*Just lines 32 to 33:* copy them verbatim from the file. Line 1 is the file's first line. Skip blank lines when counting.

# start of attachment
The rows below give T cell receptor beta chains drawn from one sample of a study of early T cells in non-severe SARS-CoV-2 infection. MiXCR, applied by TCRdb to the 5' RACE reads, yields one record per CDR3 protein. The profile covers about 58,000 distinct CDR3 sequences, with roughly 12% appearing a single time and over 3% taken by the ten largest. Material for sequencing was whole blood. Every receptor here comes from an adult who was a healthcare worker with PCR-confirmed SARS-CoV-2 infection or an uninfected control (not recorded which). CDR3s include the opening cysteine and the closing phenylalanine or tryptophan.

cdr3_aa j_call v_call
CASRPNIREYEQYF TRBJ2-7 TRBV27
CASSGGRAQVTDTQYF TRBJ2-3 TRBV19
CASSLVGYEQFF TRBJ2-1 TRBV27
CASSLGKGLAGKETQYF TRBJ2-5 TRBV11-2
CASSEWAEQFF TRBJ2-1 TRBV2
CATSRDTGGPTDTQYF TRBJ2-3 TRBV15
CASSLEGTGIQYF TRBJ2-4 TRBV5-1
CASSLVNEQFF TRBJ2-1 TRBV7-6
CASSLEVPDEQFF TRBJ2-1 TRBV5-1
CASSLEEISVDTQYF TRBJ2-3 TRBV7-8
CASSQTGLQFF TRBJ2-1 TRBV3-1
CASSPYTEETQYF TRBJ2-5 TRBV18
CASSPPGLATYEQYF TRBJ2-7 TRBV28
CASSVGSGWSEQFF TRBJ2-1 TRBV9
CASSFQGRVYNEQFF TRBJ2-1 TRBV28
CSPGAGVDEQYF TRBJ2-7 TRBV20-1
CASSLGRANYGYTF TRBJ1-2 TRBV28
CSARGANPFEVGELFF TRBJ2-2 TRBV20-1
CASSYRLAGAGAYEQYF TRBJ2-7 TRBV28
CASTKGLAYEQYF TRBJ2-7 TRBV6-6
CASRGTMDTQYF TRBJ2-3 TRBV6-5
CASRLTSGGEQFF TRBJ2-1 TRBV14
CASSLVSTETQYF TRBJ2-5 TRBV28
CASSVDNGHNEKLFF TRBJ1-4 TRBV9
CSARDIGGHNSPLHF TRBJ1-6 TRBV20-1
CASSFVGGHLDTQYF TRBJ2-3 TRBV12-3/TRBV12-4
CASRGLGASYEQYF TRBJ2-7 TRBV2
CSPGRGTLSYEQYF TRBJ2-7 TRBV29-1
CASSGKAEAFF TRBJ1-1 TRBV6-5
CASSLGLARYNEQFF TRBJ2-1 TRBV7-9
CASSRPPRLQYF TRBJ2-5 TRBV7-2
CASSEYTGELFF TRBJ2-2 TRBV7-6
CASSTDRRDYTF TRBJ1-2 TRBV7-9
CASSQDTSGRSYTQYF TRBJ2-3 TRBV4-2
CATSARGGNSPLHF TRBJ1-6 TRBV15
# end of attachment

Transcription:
CASSLGLARYNEQFF TRBJ2-1 TRBV7-9
CASSRPPRLQYF TRBJ2-5 TRBV7-2